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Key characteristics of Barbados

Key characteristics of Barbados

Key characteristics of Barbados

Key characteristics of Barbados
Key characteristics of Barbados

Barbados is a small island of 166 square miles in the Caribbean and has a population of over 250,000. It is a democratic and stable political society, with a private sector that includes a vibrant financial services sector of both offshore and onshore businesses. The Securities Exchange of Barbados (SEB) regulates the public limited companies. Companies are regulated by the Barbados’ Companies Act, which sets out the duties and responsibilities of the directors and management but does not specifically legislate or directly address the issue of fraud (see Appendix 1). Barbados is represented by the “Big Four” firms of Ernst & Young, PriceWaterhouseCoopers, KPMG Peat Marwick and Deloitte & Touche. Medium-sized firms are represented by international names such as Pannell Kerr Forster, Porter Hetu International and Grant Thornton. The remaining auditors comprised small indigenous firms and sole practitioners.
The Institute of Chartered Accountants of Barbados (ICAB) is the regulatory body for the accounting profession in Barbados and is a member of the International Federation of Accountants. All of its members are affiliated to recognised accountancy bodies such as the AICPA, Certified Management Accountants (CMA), Certified General Accountants (CGA) and the Association of Certified and Chartered
Accountants (ACCA), the Institute of Chartered Accountants in England and Wales (ICAEW), among others, in the UK, USA and Canada. As of 31 December 2003, ICAB had a membership of 572 fully qualified accountants of which 175 held practising certificates to perform audits.
Historically, as a former British colony, the Barbadian economy has been heavily dependent on sugar, but in recent years the economy has diversified into manufacturing and tourism. Tourism plays a vital role in the country’s economy. Offshore finance and information services are also important foreign exchange earners. The government encourages foreign direct investment with a significant amount coming from North America and Europe. Barbados has a literacy rate of approximately 98 per cent and has been rated as one of the leading developing countries by the United Nations’ Human Development Index Report measuring education levels, life expectancy and per capita income. As a small open economy, Barbados is influenced by a wide range of external economic factors that very often originate in the USA. For example, the Barbados dollar is tied to the US dollar at a fixed rate of 2 to 1.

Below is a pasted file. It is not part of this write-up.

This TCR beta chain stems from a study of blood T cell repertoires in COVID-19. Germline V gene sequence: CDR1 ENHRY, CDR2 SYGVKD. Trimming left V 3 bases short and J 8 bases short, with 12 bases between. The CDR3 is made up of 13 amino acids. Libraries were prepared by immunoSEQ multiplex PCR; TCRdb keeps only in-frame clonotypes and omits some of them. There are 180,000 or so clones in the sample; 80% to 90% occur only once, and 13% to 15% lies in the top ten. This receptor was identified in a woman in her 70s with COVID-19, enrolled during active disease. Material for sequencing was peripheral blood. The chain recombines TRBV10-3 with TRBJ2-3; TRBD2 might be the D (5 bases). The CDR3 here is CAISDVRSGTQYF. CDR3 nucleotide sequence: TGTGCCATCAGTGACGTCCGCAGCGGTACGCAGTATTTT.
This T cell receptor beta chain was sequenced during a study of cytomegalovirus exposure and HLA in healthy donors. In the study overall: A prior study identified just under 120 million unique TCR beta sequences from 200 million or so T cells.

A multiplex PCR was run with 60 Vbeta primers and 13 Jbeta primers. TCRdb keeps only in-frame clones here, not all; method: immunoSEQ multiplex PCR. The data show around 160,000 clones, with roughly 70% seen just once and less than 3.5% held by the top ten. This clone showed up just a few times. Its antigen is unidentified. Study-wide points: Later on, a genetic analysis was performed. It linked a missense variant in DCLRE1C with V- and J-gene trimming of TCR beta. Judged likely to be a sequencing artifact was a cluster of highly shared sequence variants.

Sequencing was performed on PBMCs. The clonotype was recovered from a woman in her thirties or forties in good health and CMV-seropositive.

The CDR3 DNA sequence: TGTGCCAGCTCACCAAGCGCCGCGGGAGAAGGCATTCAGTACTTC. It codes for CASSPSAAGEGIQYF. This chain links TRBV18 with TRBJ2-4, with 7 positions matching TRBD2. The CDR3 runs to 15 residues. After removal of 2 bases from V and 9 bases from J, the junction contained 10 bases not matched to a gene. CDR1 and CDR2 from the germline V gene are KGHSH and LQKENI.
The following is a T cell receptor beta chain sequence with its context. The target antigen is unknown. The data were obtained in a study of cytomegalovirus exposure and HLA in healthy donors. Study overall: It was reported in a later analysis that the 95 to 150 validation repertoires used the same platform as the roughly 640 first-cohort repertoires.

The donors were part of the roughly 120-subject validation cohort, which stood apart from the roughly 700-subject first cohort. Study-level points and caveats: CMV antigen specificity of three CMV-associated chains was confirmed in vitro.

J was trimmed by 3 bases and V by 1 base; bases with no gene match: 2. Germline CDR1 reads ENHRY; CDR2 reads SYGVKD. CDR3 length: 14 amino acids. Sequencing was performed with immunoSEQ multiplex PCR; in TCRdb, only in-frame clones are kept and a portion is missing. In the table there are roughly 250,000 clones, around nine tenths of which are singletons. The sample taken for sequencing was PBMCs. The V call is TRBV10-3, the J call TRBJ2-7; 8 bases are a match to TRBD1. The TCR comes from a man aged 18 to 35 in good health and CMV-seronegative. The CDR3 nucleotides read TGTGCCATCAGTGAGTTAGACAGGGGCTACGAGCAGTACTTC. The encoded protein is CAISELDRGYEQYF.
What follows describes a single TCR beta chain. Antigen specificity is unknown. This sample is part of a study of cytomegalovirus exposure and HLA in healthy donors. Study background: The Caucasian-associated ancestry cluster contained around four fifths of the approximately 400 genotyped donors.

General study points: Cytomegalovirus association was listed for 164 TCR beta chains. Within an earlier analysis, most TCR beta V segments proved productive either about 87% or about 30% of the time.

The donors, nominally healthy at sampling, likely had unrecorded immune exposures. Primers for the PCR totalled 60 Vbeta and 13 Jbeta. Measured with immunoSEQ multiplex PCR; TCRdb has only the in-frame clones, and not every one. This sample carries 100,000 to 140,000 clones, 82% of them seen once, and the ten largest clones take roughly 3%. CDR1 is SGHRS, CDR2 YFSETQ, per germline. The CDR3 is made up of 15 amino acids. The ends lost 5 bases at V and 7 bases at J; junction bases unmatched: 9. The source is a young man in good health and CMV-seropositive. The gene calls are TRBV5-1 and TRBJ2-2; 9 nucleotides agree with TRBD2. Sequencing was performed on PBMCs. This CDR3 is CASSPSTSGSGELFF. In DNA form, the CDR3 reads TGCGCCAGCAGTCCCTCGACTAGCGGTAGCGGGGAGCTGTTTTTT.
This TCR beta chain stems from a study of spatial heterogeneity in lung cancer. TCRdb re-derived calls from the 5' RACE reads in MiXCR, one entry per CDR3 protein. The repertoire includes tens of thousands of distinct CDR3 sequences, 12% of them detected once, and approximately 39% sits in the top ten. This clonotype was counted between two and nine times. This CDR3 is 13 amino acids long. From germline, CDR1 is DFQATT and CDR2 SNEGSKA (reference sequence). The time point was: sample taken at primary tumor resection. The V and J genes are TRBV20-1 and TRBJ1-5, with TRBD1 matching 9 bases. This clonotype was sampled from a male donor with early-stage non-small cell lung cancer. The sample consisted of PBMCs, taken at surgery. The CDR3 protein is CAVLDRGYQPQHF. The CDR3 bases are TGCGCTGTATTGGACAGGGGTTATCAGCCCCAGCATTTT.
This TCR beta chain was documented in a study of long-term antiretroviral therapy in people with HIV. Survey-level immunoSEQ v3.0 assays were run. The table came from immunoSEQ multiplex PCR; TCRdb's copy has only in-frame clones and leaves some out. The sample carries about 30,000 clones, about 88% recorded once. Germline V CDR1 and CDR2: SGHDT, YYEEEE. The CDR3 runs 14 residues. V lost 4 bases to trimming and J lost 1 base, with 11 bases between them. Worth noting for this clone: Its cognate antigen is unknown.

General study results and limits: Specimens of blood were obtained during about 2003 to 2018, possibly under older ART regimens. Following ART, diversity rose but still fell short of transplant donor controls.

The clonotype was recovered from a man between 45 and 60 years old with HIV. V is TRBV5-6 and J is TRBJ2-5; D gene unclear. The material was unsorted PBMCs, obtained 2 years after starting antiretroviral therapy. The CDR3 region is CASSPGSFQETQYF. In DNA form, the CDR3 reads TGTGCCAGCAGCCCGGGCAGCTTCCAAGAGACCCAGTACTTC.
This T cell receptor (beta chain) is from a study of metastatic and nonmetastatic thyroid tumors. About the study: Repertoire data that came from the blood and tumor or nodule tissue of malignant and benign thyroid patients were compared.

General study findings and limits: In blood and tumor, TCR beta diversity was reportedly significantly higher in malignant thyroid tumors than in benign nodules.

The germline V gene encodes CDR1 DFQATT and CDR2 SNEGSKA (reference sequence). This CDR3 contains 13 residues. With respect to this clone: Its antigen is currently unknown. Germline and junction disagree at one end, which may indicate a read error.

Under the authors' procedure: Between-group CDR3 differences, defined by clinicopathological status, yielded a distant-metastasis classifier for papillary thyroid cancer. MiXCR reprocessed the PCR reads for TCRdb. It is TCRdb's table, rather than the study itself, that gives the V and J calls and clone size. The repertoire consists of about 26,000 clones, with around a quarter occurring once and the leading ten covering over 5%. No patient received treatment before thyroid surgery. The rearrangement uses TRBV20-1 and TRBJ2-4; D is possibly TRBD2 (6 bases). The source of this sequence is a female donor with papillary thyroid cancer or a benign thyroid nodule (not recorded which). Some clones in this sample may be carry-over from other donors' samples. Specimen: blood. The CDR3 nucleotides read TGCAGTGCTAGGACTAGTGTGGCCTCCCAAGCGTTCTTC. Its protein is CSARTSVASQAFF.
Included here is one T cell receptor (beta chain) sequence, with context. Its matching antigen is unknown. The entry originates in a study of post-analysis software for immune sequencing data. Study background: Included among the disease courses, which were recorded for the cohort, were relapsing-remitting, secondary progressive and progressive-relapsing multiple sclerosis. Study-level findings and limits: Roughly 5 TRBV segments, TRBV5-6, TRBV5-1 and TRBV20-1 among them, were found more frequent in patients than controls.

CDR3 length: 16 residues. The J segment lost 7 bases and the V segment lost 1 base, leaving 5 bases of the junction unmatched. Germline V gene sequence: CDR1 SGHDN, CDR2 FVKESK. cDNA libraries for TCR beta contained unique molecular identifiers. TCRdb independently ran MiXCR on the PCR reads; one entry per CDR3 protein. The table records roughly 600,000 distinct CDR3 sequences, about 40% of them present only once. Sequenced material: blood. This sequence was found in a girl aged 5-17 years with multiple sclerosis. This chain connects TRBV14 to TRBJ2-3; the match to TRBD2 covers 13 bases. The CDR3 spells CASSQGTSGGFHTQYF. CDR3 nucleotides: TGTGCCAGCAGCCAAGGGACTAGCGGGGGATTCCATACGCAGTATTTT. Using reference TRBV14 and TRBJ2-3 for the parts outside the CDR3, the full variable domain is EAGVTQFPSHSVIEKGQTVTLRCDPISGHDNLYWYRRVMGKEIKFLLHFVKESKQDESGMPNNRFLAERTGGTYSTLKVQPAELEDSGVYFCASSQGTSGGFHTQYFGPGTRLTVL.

KPMG had performed a survey on fraud in the Caribbean and the findings are included in their KPMG Caribbean Fraud Survey Report 2000 (KPMG, 2000a).
The following key characteristics for Barbados are set out below:
. Only 10 per cent of the respondents in Barbados believe fraud is a “major problem” for their business.
. Of the respondents, 71 per cent claimed that fraud was discovered through internal mechanisms such as existing internal controls, while 43 per cent claimed for internal audits. No respondents in Barbados indicated that fraud was discovered through external audits.
. In Barbados, 67 per cent of the respondents cited customers as the greatest source of fraud, while employees were identified as the second greatest source (33 per cent). Most of the employee-related fraud occurred through kiting or lapping[1]. The majority of customer-related fraud was perpetrated through cheque forgery, filing of false invoices, and credit card schemes. No one cited financial statements fraud.
. Of the respondents in Barbados, 31 per cent acknowledged that fraud occurred against their company. A total of 93 per cent of all respondents in Barbados who believe fraud will increase attributed this increase to weakening in society’s values, and 86 per cent attributed the anticipated increase to more sophisticated criminals. KPMG (2000a) concluded that taken together, these responses indicate that the anticipated increase in fraud will result from factors outside the control of their company or the government.
The KPMG study focused on users’ perceptions rather than measuring both the auditors and users perceptions, as this study will attempt. In addition, the KPMG study was quantitative rather than qualitative.

Sumber : https://aldirenaldi.blog.institutpendidikan.ac.id/seva-mobil-bekas/

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